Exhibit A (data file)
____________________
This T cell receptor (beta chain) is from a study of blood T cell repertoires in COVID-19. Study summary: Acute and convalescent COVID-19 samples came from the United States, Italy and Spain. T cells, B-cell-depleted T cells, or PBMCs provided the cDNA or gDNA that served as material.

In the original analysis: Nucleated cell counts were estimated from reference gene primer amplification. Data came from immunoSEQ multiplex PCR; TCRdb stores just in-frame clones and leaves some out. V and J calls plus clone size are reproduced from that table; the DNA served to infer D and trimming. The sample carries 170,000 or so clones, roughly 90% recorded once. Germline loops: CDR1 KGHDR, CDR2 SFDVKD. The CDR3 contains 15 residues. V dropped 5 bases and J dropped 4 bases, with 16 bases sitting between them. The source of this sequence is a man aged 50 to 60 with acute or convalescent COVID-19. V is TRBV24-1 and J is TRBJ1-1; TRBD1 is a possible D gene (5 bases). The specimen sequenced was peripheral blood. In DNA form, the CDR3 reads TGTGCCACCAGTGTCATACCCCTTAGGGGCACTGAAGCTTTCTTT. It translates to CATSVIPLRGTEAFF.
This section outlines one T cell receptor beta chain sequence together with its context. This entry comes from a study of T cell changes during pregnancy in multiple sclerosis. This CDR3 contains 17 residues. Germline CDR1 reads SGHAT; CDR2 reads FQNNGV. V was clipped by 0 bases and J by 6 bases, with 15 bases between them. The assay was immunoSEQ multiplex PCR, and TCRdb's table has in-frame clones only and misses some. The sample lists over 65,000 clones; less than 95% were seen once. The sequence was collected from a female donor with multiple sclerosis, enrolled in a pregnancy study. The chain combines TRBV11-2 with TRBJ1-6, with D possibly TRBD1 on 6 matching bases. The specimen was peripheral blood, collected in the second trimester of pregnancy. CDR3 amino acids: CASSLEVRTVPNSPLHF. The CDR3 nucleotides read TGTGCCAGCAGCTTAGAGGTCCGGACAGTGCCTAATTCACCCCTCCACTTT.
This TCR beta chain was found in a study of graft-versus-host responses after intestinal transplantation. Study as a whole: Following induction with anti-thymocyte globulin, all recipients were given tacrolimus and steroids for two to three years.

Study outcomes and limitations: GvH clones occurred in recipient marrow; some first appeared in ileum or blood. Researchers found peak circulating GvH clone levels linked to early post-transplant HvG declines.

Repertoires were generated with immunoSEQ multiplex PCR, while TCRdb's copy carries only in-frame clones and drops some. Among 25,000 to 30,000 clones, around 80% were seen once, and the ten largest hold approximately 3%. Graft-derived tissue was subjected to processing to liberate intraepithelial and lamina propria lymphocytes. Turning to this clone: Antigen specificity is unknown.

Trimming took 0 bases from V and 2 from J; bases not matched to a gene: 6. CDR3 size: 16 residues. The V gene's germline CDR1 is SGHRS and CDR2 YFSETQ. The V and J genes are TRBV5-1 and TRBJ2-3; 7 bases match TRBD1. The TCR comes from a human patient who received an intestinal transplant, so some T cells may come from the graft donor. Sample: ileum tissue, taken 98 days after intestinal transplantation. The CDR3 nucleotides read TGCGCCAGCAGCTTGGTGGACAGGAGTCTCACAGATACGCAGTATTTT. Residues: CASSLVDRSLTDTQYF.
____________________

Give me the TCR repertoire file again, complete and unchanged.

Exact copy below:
This T cell receptor (beta chain) is from a study of blood T cell repertoires in COVID-19. Study summary: Acute and convalescent COVID-19 samples came from the United States, Italy and Spain. T cells, B-cell-depleted T cells, or PBMCs provided the cDNA or gDNA that served as material.

In the original analysis: Nucleated cell counts were estimated from reference gene primer amplification. Data came from immunoSEQ multiplex PCR; TCRdb stores just in-frame clones and leaves some out. V and J calls plus clone size are reproduced from that table; the DNA served to infer D and trimming. The sample carries 170,000 or so clones, roughly 90% recorded once. Germline loops: CDR1 KGHDR, CDR2 SFDVKD. The CDR3 contains 15 residues. V dropped 5 bases and J dropped 4 bases, with 16 bases sitting between them. The source of this sequence is a man aged 50 to 60 with acute or convalescent COVID-19. V is TRBV24-1 and J is TRBJ1-1; TRBD1 is a possible D gene (5 bases). The specimen sequenced was peripheral blood. In DNA form, the CDR3 reads TGTGCCACCAGTGTCATACCCCTTAGGGGCACTGAAGCTTTCTTT. It translates to CATSVIPLRGTEAFF.
This section outlines one T cell receptor beta chain sequence together with its context. This entry comes from a study of T cell changes during pregnancy in multiple sclerosis. This CDR3 contains 17 residues. Germline CDR1 reads SGHAT; CDR2 reads FQNNGV. V was clipped by 0 bases and J by 6 bases, with 15 bases between them. The assay was immunoSEQ multiplex PCR, and TCRdb's table has in-frame clones only and misses some. The sample lists over 65,000 clones; less than 95% were seen once. The sequence was collected from a female donor with multiple sclerosis, enrolled in a pregnancy study. The chain combines TRBV11-2 with TRBJ1-6, with D possibly TRBD1 on 6 matching bases. The specimen was peripheral blood, collected in the second trimester of pregnancy. CDR3 amino acids: CASSLEVRTVPNSPLHF. The CDR3 nucleotides read TGTGCCAGCAGCTTAGAGGTCCGGACAGTGCCTAATTCACCCCTCCACTTT.
This TCR beta chain was found in a study of graft-versus-host responses after intestinal transplantation. Study as a whole: Following induction with anti-thymocyte globulin, all recipients were given tacrolimus and steroids for two to three years.

Study outcomes and limitations: GvH clones occurred in recipient marrow; some first appeared in ileum or blood. Researchers found peak circulating GvH clone levels linked to early post-transplant HvG declines.

Repertoires were generated with immunoSEQ multiplex PCR, while TCRdb's copy carries only in-frame clones and drops some. Among 25,000 to 30,000 clones, around 80% were seen once, and the ten largest hold approximately 3%. Graft-derived tissue was subjected to processing to liberate intraepithelial and lamina propria lymphocytes. Turning to this clone: Antigen specificity is unknown.

Trimming took 0 bases from V and 2 from J; bases not matched to a gene: 6. CDR3 size: 16 residues. The V gene's germline CDR1 is SGHRS and CDR2 YFSETQ. The V and J genes are TRBV5-1 and TRBJ2-3; 7 bases match TRBD1. The TCR comes from a human patient who received an intestinal transplant, so some T cells may come from the graft donor. Sample: ileum tissue, taken 98 days after intestinal transplantation. The CDR3 nucleotides read TGCGCCAGCAGCTTGGTGGACAGGAGTCTCACAGATACGCAGTATTTT. Residues: CASSLVDRSLTDTQYF.